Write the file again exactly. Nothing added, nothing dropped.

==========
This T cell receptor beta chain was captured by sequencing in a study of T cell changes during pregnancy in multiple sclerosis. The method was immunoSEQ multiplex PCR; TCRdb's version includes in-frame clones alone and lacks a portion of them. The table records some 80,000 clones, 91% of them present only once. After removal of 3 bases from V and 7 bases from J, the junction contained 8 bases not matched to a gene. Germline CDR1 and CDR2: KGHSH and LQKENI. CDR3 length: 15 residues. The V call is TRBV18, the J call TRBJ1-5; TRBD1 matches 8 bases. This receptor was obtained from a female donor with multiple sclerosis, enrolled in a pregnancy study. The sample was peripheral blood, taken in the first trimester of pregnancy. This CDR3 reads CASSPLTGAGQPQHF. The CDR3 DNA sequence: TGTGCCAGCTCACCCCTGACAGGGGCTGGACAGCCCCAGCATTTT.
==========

This T cell receptor beta chain was captured by sequencing in a study of T cell changes during pregnancy in multiple sclerosis. The method was immunoSEQ multiplex PCR; TCRdb's version includes in-frame clones alone and lacks a portion of them. The table records some 80,000 clones, 91% of them present only once. After removal of 3 bases from V and 7 bases from J, the junction contained 8 bases not matched to a gene. Germline CDR1 and CDR2: KGHSH and LQKENI. CDR3 length: 15 residues. The V call is TRBV18, the J call TRBJ1-5; TRBD1 matches 8 bases. This receptor was obtained from a female donor with multiple sclerosis, enrolled in a pregnancy study. The sample was peripheral blood, taken in the first trimester of pregnancy. This CDR3 reads CASSPLTGAGQPQHF. The CDR3 DNA sequence: TGTGCCAGCTCACCCCTGACAGGGGCTGGACAGCCCCAGCATTTT.